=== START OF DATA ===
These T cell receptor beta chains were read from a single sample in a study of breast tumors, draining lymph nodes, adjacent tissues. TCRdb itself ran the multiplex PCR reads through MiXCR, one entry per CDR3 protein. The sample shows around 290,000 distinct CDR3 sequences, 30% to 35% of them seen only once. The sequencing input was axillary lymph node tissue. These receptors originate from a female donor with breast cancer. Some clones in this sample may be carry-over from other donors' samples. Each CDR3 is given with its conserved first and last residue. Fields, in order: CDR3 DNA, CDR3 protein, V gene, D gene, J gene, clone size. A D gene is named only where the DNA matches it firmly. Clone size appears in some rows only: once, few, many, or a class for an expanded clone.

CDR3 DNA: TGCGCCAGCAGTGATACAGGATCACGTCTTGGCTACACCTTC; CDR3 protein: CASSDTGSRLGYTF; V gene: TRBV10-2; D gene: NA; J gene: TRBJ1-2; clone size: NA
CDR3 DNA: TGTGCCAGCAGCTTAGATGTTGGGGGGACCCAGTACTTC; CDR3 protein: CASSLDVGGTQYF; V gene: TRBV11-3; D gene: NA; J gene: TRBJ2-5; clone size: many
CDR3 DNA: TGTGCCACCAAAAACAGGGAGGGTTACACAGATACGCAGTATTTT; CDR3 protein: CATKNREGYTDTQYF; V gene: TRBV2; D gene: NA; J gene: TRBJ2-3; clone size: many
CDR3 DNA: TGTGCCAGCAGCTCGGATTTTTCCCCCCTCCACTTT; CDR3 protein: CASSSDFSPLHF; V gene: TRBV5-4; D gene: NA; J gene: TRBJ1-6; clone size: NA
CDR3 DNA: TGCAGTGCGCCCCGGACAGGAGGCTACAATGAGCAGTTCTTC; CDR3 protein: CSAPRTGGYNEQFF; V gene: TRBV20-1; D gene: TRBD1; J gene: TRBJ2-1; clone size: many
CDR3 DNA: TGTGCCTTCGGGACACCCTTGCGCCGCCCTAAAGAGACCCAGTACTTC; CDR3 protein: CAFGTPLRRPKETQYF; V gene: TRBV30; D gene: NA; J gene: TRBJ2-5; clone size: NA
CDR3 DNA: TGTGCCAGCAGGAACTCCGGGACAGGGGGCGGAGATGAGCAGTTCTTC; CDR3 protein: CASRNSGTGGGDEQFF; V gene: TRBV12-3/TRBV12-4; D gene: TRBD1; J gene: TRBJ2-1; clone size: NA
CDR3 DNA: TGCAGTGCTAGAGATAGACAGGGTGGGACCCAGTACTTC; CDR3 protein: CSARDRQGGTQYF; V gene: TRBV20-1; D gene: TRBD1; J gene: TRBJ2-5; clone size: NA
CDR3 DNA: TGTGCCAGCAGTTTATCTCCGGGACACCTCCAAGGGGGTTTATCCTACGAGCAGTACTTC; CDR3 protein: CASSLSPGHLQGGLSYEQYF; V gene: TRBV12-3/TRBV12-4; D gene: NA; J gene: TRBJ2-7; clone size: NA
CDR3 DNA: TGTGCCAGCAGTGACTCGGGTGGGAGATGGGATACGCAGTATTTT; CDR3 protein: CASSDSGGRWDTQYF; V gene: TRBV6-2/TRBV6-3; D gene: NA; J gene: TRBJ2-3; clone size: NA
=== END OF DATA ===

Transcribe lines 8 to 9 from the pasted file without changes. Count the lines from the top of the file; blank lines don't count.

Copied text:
CDR3 DNA: TGTGCCAGCAGGAACTCCGGGACAGGGGGCGGAGATGAGCAGTTCTTC; CDR3 protein: CASRNSGTGGGDEQFF; V gene: TRBV12-3/TRBV12-4; D gene: TRBD1; J gene: TRBJ2-1; clone size: NA
CDR3 DNA: TGCAGTGCTAGAGATAGACAGGGTGGGACCCAGTACTTC; CDR3 protein: CSARDRQGGTQYF; V gene: TRBV20-1; D gene: TRBD1; J gene: TRBJ2-5; clone size: NA